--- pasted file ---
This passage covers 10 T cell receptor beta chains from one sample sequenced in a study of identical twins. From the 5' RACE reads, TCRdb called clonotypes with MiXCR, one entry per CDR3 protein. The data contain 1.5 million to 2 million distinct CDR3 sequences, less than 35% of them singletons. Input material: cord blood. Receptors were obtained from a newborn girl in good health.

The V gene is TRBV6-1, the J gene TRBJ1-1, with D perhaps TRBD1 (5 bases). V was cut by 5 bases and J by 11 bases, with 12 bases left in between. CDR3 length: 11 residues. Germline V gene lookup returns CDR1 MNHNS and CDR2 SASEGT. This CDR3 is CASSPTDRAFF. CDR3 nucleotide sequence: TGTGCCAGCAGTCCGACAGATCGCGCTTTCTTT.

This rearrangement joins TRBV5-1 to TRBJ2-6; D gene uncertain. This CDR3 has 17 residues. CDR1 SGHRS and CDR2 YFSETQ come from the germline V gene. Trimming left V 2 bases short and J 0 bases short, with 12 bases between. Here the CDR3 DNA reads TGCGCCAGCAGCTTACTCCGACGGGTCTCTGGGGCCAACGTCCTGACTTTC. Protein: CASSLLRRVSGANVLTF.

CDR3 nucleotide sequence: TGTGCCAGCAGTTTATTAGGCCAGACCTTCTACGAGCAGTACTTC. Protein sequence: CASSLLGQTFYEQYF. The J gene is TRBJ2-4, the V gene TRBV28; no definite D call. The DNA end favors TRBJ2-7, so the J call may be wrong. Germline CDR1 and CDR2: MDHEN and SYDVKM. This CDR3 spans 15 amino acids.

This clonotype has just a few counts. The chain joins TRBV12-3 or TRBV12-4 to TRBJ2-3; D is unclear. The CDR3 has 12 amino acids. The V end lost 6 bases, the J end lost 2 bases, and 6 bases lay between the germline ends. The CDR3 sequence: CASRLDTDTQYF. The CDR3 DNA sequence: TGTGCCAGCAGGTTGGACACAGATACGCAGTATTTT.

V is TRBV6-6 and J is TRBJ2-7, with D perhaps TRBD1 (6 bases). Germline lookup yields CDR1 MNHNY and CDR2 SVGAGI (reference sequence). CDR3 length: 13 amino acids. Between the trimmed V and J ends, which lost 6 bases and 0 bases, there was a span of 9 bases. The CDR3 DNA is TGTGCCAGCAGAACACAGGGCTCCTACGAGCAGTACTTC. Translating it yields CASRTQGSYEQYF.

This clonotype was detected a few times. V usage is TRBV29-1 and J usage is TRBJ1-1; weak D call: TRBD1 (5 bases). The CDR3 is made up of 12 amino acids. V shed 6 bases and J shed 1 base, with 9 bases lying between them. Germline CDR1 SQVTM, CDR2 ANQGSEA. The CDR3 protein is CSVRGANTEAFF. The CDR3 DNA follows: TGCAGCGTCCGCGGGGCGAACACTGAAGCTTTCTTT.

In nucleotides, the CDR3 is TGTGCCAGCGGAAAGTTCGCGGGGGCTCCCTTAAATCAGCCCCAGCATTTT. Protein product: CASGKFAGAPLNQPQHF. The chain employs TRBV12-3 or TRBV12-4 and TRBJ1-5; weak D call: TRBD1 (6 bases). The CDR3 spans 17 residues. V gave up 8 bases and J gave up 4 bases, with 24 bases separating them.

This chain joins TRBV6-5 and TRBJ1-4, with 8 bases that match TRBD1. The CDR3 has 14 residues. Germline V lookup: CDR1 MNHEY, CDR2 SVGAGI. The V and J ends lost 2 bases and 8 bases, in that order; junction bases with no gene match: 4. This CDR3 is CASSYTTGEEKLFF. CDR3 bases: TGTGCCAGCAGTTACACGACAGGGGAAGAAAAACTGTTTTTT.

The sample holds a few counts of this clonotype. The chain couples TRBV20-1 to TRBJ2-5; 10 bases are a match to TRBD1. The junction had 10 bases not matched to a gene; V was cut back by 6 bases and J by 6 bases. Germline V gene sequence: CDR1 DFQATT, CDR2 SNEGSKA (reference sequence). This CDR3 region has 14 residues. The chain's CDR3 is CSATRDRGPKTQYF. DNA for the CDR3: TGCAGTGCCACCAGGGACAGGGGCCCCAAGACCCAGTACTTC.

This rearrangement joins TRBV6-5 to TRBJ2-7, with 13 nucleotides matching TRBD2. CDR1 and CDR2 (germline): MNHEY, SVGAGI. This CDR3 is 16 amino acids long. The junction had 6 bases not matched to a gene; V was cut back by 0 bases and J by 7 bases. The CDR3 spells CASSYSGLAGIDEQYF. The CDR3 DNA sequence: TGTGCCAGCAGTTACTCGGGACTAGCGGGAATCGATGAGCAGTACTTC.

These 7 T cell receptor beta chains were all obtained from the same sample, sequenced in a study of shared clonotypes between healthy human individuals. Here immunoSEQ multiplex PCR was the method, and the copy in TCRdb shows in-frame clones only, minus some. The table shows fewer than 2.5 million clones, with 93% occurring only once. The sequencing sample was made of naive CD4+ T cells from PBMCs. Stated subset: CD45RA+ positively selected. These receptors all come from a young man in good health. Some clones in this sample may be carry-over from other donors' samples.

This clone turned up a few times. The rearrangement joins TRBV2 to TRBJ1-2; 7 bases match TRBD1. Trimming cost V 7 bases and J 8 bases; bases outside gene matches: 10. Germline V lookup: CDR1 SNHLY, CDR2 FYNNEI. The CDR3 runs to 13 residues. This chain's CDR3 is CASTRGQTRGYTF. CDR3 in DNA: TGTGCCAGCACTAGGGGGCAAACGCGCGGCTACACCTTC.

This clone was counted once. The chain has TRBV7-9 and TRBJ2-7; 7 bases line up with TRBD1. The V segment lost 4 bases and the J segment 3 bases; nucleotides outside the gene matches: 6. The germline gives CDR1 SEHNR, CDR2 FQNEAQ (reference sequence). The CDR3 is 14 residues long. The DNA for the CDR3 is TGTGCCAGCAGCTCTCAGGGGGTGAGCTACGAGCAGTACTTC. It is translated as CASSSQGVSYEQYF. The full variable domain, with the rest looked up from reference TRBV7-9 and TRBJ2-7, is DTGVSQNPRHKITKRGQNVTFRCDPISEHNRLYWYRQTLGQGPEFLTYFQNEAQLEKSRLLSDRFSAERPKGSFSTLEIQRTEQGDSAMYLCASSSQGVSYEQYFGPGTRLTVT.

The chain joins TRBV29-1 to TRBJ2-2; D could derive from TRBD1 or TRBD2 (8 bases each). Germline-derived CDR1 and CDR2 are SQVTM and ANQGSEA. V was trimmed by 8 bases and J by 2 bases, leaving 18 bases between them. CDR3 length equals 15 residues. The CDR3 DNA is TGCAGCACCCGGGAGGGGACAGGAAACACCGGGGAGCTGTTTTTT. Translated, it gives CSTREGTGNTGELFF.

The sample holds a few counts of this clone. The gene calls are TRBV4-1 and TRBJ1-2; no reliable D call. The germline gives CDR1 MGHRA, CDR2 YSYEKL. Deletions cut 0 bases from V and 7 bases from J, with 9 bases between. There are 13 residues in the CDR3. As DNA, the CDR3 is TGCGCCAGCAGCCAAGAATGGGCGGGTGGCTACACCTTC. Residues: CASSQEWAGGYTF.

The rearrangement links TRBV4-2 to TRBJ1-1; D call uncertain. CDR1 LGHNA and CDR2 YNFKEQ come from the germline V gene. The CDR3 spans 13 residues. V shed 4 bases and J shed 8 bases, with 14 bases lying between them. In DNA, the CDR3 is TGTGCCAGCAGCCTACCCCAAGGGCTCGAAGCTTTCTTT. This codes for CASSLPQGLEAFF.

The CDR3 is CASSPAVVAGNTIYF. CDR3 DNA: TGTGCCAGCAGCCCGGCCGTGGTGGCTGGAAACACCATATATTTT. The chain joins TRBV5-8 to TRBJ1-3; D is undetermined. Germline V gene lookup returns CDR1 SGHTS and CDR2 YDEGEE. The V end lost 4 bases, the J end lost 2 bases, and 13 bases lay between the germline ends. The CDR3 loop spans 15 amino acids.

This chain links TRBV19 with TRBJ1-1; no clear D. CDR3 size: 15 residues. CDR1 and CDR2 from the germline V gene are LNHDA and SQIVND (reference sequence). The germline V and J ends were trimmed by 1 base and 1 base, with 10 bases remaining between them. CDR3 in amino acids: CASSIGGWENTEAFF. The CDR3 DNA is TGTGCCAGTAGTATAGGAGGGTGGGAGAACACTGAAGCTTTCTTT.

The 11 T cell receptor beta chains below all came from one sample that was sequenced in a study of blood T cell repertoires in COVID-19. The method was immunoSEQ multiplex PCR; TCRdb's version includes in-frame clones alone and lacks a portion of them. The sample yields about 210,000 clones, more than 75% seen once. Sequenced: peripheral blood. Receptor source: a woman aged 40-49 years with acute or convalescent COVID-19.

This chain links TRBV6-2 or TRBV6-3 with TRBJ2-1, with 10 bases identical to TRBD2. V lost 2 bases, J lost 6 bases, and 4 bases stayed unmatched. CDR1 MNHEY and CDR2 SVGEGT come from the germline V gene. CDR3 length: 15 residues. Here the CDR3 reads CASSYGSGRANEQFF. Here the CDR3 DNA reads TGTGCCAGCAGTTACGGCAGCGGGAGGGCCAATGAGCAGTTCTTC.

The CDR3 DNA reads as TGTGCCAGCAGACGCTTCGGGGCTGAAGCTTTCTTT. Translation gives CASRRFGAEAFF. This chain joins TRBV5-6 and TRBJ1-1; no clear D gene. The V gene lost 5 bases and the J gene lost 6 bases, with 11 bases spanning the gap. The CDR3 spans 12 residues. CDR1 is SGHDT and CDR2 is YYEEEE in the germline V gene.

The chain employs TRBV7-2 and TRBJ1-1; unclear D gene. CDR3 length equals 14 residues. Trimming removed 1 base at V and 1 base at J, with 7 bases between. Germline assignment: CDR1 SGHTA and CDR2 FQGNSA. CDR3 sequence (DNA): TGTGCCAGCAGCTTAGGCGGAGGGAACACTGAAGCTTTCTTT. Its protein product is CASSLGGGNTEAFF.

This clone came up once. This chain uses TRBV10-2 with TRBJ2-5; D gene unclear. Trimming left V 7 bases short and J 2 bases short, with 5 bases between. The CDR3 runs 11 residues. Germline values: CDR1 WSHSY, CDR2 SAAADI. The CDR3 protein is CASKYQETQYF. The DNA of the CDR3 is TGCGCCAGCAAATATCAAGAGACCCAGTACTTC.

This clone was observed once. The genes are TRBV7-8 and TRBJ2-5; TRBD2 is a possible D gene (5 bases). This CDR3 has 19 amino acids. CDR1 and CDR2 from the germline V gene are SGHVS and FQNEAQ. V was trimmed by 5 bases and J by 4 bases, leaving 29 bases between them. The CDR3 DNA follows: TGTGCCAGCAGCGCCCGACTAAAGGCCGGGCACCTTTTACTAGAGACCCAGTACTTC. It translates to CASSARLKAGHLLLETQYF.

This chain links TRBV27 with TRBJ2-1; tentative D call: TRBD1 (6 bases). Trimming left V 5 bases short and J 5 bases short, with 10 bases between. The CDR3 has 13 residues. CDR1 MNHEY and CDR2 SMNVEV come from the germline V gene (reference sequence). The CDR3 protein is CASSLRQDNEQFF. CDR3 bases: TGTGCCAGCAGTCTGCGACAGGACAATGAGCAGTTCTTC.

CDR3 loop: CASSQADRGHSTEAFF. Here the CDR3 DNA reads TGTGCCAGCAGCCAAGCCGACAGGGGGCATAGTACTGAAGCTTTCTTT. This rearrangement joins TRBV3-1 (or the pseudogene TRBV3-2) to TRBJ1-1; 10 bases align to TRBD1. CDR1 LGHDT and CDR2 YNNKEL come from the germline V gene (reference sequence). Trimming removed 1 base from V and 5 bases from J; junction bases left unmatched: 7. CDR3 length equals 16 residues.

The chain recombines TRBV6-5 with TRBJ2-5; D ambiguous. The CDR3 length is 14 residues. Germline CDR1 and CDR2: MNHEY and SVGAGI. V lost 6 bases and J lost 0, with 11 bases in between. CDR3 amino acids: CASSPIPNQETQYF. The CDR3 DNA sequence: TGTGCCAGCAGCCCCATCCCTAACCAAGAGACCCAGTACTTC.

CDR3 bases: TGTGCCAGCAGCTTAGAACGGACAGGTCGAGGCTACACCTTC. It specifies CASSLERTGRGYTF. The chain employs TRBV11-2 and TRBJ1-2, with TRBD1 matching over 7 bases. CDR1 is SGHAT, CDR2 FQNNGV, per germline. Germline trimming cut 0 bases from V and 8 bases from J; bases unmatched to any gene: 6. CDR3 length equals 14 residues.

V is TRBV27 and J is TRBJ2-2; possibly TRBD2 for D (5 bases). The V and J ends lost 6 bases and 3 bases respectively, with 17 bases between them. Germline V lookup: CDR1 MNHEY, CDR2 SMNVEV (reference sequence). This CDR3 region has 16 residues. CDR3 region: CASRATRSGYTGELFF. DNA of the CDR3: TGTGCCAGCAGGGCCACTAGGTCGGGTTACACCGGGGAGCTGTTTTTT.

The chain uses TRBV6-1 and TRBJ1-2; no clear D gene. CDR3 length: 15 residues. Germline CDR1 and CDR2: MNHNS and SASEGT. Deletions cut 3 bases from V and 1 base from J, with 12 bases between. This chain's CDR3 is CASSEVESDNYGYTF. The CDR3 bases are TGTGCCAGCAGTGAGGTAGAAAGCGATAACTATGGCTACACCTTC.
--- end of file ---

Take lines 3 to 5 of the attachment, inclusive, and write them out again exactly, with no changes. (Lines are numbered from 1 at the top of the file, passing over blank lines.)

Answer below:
This rearrangement joins TRBV5-1 to TRBJ2-6; D gene uncertain. This CDR3 has 17 residues. CDR1 SGHRS and CDR2 YFSETQ come from the germline V gene. Trimming left V 2 bases short and J 0 bases short, with 12 bases between. Here the CDR3 DNA reads TGCGCCAGCAGCTTACTCCGACGGGTCTCTGGGGCCAACGTCCTGACTTTC. Protein: CASSLLRRVSGANVLTF.

CDR3 nucleotide sequence: TGTGCCAGCAGTTTATTAGGCCAGACCTTCTACGAGCAGTACTTC. Protein sequence: CASSLLGQTFYEQYF. The J gene is TRBJ2-4, the V gene TRBV28; no definite D call. The DNA end favors TRBJ2-7, so the J call may be wrong. Germline CDR1 and CDR2: MDHEN and SYDVKM. This CDR3 spans 15 amino acids.

This clonotype has just a few counts. The chain joins TRBV12-3 or TRBV12-4 to TRBJ2-3; D is unclear. The CDR3 has 12 amino acids. The V end lost 6 bases, the J end lost 2 bases, and 6 bases lay between the germline ends. The CDR3 sequence: CASRLDTDTQYF. The CDR3 DNA sequence: TGTGCCAGCAGGTTGGACACAGATACGCAGTATTTT.